Priyanka Saxena Ray
After more than a week of uncertainties, the skies seem to have some clarity for the cash-starved airline GoFirst. Here’s a brief chronology of developments in the last nine days.
- May 2: GoFirst files for voluntary insolvency resolution proceedings, seeks interim moratorium on financial obligations; suspends all flights till May 5
- May 4: Aviation regulator Directorate General of Civil Aviation (DGCA) issues show cause notice to GoFirst for sudden suspension of flights; GoFirst suspends sale of tickets till May 15; National Company Law Tribunal (NCLT) reserves its order on GoFirst’s petition
- May 5: GoFirst cancels all flights till May 12
- May 8: GoFirst requests NCLT to take an early decision on its petition; DGCA directs GoFirst to immediately stop the sale of tickets till further orders
- May 9: GoFirst says it will respond to DGCA show cause notice in due course; Lessors seek deregistration of 45 GoFirst planes in the last one week
- May 10: NCLT admits GoFirst’s petition for insolvency resolution proceedings; imposes moratorium on airlines.
“To reduce the inconvenience to the passengers, we had already stopped taking bookings, before the DGCA issued the Notice. GO FIRST is taking all possible measures to reduce passenger inconvenience. As regards the DGCA Notice, the same will be responded to, in due course,” the spokesperson of Go first said.
“While everyone is debating on the impact of GoFirst going off the skies, I would focus on a bigger issue – what is the reason that three to four airlines have gone into insolvency in the world’s fastest-growing aviation market? Are we missing something?! Where is IATA? They are always there to safeguard the interests of airlines. Today, if we speak broadly, while airlines always rely on the strength of travel companies, why is it that travel companies are the biggest sufferers? On one side, they face consumer backlash regarding refunds, and consumers want to deal with us and not the airlines directly; on the other hand, airlines are sitting on heaps of funds of large, medium, and smaller travel companies, who guarantee them protection. Just when business started looking up for travel companies, which were the worst hit during the pandemic, here we are facing another grave situation where a large amount of money gets stuck with the airlines.
Not one, not two, but three major national-level airlines have shut shop in the last 12-13 years – it is time we question why? It is time the government of India takes cognizance of these issues and makes a consumer protection council for travelers just as the UK has an ATOL license which safeguards consumers. It is time India creates a regulator for airlines and a council for travel agencies to ensure the interest of consumers is safeguarded.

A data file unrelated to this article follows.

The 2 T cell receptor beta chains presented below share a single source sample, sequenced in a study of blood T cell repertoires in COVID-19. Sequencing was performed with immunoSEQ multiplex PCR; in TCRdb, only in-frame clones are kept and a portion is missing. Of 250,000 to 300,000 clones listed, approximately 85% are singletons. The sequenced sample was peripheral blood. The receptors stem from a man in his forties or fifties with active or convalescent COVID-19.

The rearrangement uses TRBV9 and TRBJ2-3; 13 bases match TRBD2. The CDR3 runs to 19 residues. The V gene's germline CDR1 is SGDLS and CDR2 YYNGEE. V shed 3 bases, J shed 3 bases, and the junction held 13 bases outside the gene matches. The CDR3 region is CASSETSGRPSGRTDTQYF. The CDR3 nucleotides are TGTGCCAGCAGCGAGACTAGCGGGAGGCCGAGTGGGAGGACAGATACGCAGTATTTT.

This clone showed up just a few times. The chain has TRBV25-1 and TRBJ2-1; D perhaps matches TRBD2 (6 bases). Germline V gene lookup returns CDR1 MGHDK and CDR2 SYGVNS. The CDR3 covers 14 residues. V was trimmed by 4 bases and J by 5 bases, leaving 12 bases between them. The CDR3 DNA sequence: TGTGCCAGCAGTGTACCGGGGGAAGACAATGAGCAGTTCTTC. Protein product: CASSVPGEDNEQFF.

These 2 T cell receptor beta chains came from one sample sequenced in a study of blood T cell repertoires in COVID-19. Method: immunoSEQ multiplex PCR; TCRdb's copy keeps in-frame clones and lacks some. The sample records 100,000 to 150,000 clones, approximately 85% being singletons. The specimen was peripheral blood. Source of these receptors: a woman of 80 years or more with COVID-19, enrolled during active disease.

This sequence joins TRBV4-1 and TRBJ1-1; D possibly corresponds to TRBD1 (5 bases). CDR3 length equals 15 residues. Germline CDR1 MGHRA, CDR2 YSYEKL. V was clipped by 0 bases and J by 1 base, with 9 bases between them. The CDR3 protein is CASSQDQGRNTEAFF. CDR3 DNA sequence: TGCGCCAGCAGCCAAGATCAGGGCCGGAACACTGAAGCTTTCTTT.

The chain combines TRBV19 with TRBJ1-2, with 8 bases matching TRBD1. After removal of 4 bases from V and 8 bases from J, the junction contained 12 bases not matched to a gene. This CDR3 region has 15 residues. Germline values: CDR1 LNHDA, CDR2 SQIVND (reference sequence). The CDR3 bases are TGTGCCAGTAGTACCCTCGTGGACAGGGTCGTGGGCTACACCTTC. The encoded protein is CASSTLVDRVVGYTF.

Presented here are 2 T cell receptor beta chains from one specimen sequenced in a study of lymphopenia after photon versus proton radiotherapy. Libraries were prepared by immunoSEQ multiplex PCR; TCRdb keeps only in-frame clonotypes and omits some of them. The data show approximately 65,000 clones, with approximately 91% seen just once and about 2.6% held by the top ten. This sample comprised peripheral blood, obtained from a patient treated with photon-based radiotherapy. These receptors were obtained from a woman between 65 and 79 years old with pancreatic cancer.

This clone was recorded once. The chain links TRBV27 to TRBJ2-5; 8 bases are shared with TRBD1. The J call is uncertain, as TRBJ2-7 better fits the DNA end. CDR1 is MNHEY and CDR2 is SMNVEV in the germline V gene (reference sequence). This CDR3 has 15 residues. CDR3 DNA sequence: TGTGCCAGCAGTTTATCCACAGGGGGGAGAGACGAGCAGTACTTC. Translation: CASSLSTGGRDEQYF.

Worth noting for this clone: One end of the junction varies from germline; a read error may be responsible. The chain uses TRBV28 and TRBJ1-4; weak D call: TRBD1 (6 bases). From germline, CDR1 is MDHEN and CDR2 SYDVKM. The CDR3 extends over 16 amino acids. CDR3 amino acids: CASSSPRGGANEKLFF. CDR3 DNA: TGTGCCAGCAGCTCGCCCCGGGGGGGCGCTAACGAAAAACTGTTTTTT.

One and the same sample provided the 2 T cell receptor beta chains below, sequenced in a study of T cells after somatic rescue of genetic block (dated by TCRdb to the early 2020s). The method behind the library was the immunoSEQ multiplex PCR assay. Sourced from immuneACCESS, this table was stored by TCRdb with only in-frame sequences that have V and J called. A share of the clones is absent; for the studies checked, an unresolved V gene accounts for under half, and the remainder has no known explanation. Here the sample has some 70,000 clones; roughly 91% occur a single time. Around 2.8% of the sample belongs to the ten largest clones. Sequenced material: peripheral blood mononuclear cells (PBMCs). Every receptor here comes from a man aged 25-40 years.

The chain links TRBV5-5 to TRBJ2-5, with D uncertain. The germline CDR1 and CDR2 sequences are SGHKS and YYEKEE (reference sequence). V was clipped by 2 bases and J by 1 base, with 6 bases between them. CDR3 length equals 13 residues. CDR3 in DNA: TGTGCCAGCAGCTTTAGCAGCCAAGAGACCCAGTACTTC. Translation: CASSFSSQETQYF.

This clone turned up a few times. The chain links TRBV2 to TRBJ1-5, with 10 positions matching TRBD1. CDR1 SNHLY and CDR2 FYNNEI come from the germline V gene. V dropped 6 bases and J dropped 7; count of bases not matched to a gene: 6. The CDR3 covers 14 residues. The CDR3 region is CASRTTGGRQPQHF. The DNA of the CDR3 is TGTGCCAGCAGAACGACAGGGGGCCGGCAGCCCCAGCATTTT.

I have long been advocating that India needs a tourism and aviation council, along the same lines as we have regulators for telecom, insurance, healthcare, and banking. It is time we have one for tourism. It is time the government steps up and sets this right. They cannot always keep closing their eyes to such obstacles.”
— Naveen Kundu, Managing Director, EbixCash
“I, along with TAAI MC Member Mr. Kavi Kohli and Northern Region Chairman Mr. Neeraj Malhotra, met the Honorable Civil Aviation Minister Mr. Jyotiraditya M Scindia in New Delhi on May 9, 2023. The purpose of the visit was to update him on the challenges faced by the TAAI members on the refunds of GoFirst Airlines. Refunds are made to the credit shell and not in bank accounts of the agents. The Minister has assured us that he will look into the matter and also agreed to include TAAI in the aviation task force, which is being set up. We also impressed upon the Minister to have insurance cover on all tickets and also seek guarantees from airlines operating in India against airline defaults and refunds. This is a very unfortunate scenario and speaks volumes about the working situation of our airlines and the policies monitoring them. However, we assure our members that we will make all efforts in the matter of refunds with GoFirst Airlines.”
— Mrs. Jyoti Mayal, President, TAAI
“The aviation industry has been profoundly affected by the global pandemic, with many airlines grappling to stay afloat. While some airlines have managed to weather the storm, others have not been as fortunate. The abrupt cancellation of GoAir flights and the commencement of corporate insolvency resolution could have a significant impact on travel agents and the general public.
The sudden cancellation of flights has left passengers stranded, without any means to reach their destinations. This situation is particularly troublesome for travelers with connecting flights or other non-refundable travel arrangements, such as hotel bookings and tours, which depend on the cancelled flight. Consequently, this results in a considerable financial loss for the travelers.
Another major concern is the uncertainty surrounding the future of the airline in question. When an airline enters insolvency resolution, it is uncertain whether it will continue to operate or be forced to shut down completely. This ambiguity can leave travel agents and the public unsure about whether to book future flights with the airline or seek alternative options.”
— Mr. Rajesh Sethi, Managing Director, Carnation Travel Services